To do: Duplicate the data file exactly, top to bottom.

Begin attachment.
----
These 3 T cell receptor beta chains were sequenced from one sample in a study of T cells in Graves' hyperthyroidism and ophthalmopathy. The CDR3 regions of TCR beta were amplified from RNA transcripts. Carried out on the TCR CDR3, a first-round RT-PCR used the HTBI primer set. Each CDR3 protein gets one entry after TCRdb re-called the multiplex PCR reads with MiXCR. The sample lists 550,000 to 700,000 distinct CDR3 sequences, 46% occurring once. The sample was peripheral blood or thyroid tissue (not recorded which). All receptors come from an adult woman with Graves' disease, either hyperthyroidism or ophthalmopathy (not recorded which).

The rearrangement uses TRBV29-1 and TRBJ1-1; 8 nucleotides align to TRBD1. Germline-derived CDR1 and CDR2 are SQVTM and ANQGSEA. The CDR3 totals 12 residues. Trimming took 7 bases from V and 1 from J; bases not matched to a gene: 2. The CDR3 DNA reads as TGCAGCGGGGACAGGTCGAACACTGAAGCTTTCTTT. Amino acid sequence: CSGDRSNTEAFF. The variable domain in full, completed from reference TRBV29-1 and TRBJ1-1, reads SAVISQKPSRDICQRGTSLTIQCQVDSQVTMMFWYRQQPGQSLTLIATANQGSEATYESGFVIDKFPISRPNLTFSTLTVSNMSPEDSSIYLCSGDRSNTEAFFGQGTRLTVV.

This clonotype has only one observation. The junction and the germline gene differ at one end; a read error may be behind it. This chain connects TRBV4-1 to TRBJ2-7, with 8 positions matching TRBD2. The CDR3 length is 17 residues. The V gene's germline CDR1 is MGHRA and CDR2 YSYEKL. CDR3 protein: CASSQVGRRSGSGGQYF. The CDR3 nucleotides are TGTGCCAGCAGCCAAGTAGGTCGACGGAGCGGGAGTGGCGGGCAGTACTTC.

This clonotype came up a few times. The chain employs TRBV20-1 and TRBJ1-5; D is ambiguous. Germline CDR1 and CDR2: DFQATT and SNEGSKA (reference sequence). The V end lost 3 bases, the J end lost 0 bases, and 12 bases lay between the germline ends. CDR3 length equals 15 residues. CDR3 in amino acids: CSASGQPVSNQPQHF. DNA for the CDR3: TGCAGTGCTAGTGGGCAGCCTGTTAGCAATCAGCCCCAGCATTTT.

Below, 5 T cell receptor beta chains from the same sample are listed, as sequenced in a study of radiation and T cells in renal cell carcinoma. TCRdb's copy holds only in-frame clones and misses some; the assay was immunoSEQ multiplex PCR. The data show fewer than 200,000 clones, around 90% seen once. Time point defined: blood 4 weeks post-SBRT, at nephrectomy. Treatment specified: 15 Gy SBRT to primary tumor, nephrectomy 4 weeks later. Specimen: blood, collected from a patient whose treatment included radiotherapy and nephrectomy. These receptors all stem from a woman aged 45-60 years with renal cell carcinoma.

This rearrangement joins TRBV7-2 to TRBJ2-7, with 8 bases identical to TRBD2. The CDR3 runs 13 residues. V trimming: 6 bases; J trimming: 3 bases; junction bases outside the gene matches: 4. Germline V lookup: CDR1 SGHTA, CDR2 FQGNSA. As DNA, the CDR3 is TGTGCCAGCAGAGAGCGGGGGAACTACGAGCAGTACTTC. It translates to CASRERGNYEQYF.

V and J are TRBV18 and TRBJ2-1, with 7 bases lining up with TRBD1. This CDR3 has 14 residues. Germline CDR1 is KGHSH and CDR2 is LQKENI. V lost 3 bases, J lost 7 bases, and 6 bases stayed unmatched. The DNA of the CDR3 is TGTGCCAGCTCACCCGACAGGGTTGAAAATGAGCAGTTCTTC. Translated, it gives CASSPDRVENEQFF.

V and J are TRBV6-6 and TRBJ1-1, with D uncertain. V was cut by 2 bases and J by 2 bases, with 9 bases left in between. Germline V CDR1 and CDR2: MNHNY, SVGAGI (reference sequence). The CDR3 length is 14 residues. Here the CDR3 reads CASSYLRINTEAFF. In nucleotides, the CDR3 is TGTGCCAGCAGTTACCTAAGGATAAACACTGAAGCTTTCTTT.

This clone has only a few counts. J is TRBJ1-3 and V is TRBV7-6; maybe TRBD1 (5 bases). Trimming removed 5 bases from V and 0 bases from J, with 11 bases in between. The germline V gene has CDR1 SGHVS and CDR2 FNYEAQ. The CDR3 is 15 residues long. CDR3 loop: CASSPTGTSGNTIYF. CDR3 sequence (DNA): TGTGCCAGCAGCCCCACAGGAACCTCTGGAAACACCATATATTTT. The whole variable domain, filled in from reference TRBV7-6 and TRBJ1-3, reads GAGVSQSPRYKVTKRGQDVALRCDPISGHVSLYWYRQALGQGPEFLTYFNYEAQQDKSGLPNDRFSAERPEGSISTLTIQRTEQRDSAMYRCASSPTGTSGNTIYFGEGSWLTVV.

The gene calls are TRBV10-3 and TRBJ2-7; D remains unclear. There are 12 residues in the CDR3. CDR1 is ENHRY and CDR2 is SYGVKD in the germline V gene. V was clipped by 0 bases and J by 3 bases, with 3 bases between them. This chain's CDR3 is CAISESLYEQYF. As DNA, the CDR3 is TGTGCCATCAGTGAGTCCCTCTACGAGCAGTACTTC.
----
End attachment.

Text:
These 3 T cell receptor beta chains were sequenced from one sample in a study of T cells in Graves' hyperthyroidism and ophthalmopathy. The CDR3 regions of TCR beta were amplified from RNA transcripts. Carried out on the TCR CDR3, a first-round RT-PCR used the HTBI primer set. Each CDR3 protein gets one entry after TCRdb re-called the multiplex PCR reads with MiXCR. The sample lists 550,000 to 700,000 distinct CDR3 sequences, 46% occurring once. The sample was peripheral blood or thyroid tissue (not recorded which). All receptors come from an adult woman with Graves' disease, either hyperthyroidism or ophthalmopathy (not recorded which).

The rearrangement uses TRBV29-1 and TRBJ1-1; 8 nucleotides align to TRBD1. Germline-derived CDR1 and CDR2 are SQVTM and ANQGSEA. The CDR3 totals 12 residues. Trimming took 7 bases from V and 1 from J; bases not matched to a gene: 2. The CDR3 DNA reads as TGCAGCGGGGACAGGTCGAACACTGAAGCTTTCTTT. Amino acid sequence: CSGDRSNTEAFF. The variable domain in full, completed from reference TRBV29-1 and TRBJ1-1, reads SAVISQKPSRDICQRGTSLTIQCQVDSQVTMMFWYRQQPGQSLTLIATANQGSEATYESGFVIDKFPISRPNLTFSTLTVSNMSPEDSSIYLCSGDRSNTEAFFGQGTRLTVV.

This clonotype has only one observation. The junction and the germline gene differ at one end; a read error may be behind it. This chain connects TRBV4-1 to TRBJ2-7, with 8 positions matching TRBD2. The CDR3 length is 17 residues. The V gene's germline CDR1 is MGHRA and CDR2 YSYEKL. CDR3 protein: CASSQVGRRSGSGGQYF. The CDR3 nucleotides are TGTGCCAGCAGCCAAGTAGGTCGACGGAGCGGGAGTGGCGGGCAGTACTTC.

This clonotype came up a few times. The chain employs TRBV20-1 and TRBJ1-5; D is ambiguous. Germline CDR1 and CDR2: DFQATT and SNEGSKA (reference sequence). The V end lost 3 bases, the J end lost 0 bases, and 12 bases lay between the germline ends. CDR3 length equals 15 residues. CDR3 in amino acids: CSASGQPVSNQPQHF. DNA for the CDR3: TGCAGTGCTAGTGGGCAGCCTGTTAGCAATCAGCCCCAGCATTTT.

Below, 5 T cell receptor beta chains from the same sample are listed, as sequenced in a study of radiation and T cells in renal cell carcinoma. TCRdb's copy holds only in-frame clones and misses some; the assay was immunoSEQ multiplex PCR. The data show fewer than 200,000 clones, around 90% seen once. Time point defined: blood 4 weeks post-SBRT, at nephrectomy. Treatment specified: 15 Gy SBRT to primary tumor, nephrectomy 4 weeks later. Specimen: blood, collected from a patient whose treatment included radiotherapy and nephrectomy. These receptors all stem from a woman aged 45-60 years with renal cell carcinoma.

This rearrangement joins TRBV7-2 to TRBJ2-7, with 8 bases identical to TRBD2. The CDR3 runs 13 residues. V trimming: 6 bases; J trimming: 3 bases; junction bases outside the gene matches: 4. Germline V lookup: CDR1 SGHTA, CDR2 FQGNSA. As DNA, the CDR3 is TGTGCCAGCAGAGAGCGGGGGAACTACGAGCAGTACTTC. It translates to CASRERGNYEQYF.

V and J are TRBV18 and TRBJ2-1, with 7 bases lining up with TRBD1. This CDR3 has 14 residues. Germline CDR1 is KGHSH and CDR2 is LQKENI. V lost 3 bases, J lost 7 bases, and 6 bases stayed unmatched. The DNA of the CDR3 is TGTGCCAGCTCACCCGACAGGGTTGAAAATGAGCAGTTCTTC. Translated, it gives CASSPDRVENEQFF.

V and J are TRBV6-6 and TRBJ1-1, with D uncertain. V was cut by 2 bases and J by 2 bases, with 9 bases left in between. Germline V CDR1 and CDR2: MNHNY, SVGAGI (reference sequence). The CDR3 length is 14 residues. Here the CDR3 reads CASSYLRINTEAFF. In nucleotides, the CDR3 is TGTGCCAGCAGTTACCTAAGGATAAACACTGAAGCTTTCTTT.

This clone has only a few counts. J is TRBJ1-3 and V is TRBV7-6; maybe TRBD1 (5 bases). Trimming removed 5 bases from V and 0 bases from J, with 11 bases in between. The germline V gene has CDR1 SGHVS and CDR2 FNYEAQ. The CDR3 is 15 residues long. CDR3 loop: CASSPTGTSGNTIYF. CDR3 sequence (DNA): TGTGCCAGCAGCCCCACAGGAACCTCTGGAAACACCATATATTTT. The whole variable domain, filled in from reference TRBV7-6 and TRBJ1-3, reads GAGVSQSPRYKVTKRGQDVALRCDPISGHVSLYWYRQALGQGPEFLTYFNYEAQQDKSGLPNDRFSAERPEGSISTLTIQRTEQRDSAMYRCASSPTGTSGNTIYFGEGSWLTVV.

The gene calls are TRBV10-3 and TRBJ2-7; D remains unclear. There are 12 residues in the CDR3. CDR1 is ENHRY and CDR2 is SYGVKD in the germline V gene. V was clipped by 0 bases and J by 3 bases, with 3 bases between them. This chain's CDR3 is CAISESLYEQYF. As DNA, the CDR3 is TGTGCCATCAGTGAGTCCCTCTACGAGCAGTACTTC.